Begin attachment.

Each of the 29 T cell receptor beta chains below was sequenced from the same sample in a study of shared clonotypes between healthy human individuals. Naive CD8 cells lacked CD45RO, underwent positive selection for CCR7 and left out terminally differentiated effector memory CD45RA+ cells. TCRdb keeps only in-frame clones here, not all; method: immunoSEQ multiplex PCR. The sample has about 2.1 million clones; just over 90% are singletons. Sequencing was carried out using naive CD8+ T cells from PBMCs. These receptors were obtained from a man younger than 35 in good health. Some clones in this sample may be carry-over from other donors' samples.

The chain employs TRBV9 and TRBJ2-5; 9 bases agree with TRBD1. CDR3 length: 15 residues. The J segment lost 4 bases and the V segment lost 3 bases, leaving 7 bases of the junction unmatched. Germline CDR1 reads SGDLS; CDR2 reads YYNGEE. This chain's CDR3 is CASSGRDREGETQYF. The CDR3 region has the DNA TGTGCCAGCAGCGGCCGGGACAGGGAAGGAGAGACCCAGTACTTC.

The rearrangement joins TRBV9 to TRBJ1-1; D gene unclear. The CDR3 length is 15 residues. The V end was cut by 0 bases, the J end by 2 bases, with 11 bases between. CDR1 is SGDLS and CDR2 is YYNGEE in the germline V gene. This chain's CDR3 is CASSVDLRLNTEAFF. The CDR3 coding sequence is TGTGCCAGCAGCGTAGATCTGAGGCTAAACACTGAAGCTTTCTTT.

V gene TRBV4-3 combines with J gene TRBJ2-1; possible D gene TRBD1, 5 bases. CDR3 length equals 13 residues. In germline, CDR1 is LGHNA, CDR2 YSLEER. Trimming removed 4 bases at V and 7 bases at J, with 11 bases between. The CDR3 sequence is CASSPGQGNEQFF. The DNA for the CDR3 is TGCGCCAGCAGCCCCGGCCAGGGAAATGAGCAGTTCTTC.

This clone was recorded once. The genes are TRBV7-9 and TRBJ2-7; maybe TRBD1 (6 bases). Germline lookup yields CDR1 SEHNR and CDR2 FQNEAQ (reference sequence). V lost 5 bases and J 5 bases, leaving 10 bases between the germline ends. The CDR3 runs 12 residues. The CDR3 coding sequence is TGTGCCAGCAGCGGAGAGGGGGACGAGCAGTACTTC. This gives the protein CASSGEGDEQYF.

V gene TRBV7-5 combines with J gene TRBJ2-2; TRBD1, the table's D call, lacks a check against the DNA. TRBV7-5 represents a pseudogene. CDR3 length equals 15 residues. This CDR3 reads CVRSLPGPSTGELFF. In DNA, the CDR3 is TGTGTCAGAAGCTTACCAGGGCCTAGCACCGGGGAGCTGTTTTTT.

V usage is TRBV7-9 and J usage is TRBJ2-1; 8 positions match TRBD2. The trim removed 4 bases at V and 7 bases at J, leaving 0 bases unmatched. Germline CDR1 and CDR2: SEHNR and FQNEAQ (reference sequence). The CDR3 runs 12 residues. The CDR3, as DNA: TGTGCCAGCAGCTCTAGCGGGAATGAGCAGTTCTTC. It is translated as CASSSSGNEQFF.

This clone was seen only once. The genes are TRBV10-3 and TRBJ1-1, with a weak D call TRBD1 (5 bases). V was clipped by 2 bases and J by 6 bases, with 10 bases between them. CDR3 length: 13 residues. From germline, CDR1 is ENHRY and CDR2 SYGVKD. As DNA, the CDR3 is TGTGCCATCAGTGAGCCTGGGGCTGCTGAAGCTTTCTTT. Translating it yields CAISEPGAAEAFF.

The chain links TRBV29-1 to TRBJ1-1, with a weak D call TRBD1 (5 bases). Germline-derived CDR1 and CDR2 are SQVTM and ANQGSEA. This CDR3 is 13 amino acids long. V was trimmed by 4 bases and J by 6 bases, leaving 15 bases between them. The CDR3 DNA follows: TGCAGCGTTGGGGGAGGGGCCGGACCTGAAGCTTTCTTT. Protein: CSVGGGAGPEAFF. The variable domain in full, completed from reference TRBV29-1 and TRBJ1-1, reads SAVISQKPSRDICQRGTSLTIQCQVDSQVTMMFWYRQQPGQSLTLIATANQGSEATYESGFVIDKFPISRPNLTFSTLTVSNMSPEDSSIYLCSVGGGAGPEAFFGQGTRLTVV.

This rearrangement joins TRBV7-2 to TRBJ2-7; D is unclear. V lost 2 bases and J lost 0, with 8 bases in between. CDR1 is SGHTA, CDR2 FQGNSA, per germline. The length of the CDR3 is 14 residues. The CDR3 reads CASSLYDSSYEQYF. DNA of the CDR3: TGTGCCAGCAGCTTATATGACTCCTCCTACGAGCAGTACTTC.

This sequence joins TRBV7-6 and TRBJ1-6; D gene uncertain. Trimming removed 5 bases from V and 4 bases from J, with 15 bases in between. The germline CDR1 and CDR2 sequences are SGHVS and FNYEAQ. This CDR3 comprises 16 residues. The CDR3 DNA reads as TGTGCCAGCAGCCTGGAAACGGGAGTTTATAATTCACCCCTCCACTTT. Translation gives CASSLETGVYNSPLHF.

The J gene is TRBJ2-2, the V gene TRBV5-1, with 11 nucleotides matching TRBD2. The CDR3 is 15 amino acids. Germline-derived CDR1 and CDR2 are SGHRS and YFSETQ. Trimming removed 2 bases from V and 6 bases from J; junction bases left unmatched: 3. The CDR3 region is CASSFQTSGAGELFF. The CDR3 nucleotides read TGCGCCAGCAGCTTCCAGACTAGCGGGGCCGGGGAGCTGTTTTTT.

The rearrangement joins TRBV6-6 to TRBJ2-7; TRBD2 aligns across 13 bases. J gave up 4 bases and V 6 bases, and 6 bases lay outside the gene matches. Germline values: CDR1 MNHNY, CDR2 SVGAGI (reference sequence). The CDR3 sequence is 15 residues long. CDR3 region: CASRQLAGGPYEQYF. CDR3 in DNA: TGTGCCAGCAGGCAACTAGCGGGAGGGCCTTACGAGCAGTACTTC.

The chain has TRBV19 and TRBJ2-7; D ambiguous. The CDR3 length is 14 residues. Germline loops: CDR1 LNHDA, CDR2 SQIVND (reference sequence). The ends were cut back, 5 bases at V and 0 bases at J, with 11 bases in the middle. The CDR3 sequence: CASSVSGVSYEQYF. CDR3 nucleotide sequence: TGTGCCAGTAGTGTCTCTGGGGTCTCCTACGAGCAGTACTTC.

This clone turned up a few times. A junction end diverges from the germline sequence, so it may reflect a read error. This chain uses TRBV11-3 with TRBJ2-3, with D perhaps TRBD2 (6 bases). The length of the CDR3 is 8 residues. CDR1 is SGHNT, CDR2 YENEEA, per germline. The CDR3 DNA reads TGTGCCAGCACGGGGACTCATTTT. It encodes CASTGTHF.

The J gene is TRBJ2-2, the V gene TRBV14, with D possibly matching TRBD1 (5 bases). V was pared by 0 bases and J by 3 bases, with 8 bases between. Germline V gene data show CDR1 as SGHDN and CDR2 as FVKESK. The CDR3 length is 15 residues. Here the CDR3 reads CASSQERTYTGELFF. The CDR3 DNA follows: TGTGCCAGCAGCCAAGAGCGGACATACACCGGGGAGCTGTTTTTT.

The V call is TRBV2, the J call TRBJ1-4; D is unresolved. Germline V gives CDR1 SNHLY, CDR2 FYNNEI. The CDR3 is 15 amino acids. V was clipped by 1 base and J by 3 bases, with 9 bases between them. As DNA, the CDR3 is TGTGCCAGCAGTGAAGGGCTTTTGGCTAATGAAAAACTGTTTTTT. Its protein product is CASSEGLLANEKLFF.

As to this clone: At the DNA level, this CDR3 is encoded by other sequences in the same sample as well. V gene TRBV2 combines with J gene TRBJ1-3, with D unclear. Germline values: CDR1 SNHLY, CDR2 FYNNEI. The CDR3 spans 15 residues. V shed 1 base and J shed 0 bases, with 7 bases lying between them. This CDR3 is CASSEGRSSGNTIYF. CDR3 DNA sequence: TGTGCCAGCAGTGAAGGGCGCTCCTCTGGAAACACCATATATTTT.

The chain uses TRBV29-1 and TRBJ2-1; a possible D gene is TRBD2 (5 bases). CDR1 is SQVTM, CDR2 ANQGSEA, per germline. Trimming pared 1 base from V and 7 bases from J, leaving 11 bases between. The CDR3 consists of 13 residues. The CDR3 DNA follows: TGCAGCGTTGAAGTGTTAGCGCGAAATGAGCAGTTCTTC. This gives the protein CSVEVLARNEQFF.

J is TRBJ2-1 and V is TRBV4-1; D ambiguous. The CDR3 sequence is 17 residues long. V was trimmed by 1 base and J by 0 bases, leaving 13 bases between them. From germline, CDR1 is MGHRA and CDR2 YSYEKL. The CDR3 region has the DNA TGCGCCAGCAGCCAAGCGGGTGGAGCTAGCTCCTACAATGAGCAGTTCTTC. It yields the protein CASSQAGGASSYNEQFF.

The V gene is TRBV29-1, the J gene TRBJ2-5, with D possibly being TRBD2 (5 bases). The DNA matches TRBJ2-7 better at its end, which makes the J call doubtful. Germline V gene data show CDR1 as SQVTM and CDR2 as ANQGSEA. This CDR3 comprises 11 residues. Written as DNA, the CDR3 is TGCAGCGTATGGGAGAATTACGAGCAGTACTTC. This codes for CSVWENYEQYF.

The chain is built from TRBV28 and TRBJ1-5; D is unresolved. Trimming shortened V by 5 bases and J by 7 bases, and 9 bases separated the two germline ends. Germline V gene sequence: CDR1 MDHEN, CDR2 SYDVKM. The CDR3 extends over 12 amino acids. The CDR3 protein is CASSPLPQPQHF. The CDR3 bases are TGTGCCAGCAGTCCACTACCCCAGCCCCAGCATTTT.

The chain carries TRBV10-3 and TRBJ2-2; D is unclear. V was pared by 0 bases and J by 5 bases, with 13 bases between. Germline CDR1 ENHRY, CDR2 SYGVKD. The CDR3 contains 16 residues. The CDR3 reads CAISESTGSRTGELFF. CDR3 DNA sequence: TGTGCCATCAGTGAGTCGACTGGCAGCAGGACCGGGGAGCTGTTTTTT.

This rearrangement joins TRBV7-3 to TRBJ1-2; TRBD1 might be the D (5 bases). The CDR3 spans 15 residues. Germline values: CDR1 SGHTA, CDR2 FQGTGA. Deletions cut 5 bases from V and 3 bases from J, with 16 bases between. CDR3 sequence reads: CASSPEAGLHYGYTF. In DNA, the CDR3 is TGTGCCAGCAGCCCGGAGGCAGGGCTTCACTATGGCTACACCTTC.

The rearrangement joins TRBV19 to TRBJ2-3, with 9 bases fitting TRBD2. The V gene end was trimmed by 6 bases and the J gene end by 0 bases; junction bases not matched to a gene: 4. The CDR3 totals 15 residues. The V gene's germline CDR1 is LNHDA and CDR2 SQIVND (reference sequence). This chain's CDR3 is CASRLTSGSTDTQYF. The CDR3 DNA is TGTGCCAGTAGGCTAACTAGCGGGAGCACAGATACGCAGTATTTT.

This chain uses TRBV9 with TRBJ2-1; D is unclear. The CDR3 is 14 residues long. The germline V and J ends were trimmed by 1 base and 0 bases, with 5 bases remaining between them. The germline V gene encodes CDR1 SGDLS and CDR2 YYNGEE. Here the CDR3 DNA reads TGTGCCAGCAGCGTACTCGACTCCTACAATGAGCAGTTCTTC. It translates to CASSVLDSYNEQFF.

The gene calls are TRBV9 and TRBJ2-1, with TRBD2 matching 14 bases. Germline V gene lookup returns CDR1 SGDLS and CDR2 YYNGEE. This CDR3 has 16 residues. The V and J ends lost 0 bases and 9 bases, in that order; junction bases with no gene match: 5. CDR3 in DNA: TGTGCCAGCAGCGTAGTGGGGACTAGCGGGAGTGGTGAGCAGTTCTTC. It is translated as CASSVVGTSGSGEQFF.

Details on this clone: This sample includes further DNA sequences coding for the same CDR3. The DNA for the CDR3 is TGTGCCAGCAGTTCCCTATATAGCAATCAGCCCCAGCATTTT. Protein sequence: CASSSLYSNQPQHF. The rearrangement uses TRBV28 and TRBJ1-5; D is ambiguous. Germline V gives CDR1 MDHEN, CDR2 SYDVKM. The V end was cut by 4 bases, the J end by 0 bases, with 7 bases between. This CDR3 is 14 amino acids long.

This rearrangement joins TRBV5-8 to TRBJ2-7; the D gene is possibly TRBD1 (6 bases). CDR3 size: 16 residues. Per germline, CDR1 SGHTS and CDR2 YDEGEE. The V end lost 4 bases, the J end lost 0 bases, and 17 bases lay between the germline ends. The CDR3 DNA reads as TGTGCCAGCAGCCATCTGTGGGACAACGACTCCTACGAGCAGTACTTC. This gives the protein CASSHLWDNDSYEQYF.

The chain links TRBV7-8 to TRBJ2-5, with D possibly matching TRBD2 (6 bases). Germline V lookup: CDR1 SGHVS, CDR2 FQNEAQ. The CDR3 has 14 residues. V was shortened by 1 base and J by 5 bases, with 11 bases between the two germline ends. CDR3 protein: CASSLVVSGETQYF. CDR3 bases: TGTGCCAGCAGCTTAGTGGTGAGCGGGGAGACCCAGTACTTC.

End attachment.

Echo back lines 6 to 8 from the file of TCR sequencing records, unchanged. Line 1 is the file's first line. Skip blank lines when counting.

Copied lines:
V gene TRBV7-5 combines with J gene TRBJ2-2; TRBD1, the table's D call, lacks a check against the DNA. TRBV7-5 represents a pseudogene. CDR3 length equals 15 residues. This CDR3 reads CVRSLPGPSTGELFF. In DNA, the CDR3 is TGTGTCAGAAGCTTACCAGGGCCTAGCACCGGGGAGCTGTTTTTT.

V usage is TRBV7-9 and J usage is TRBJ2-1; 8 positions match TRBD2. The trim removed 4 bases at V and 7 bases at J, leaving 0 bases unmatched. Germline CDR1 and CDR2: SEHNR and FQNEAQ (reference sequence). The CDR3 runs 12 residues. The CDR3, as DNA: TGTGCCAGCAGCTCTAGCGGGAATGAGCAGTTCTTC. It is translated as CASSSSGNEQFF.

This clone was seen only once. The genes are TRBV10-3 and TRBJ1-1, with a weak D call TRBD1 (5 bases). V was clipped by 2 bases and J by 6 bases, with 10 bases between them. CDR3 length: 13 residues. From germline, CDR1 is ENHRY and CDR2 SYGVKD. As DNA, the CDR3 is TGTGCCATCAGTGAGCCTGGGGCTGCTGAAGCTTTCTTT. Translating it yields CAISEPGAAEAFF.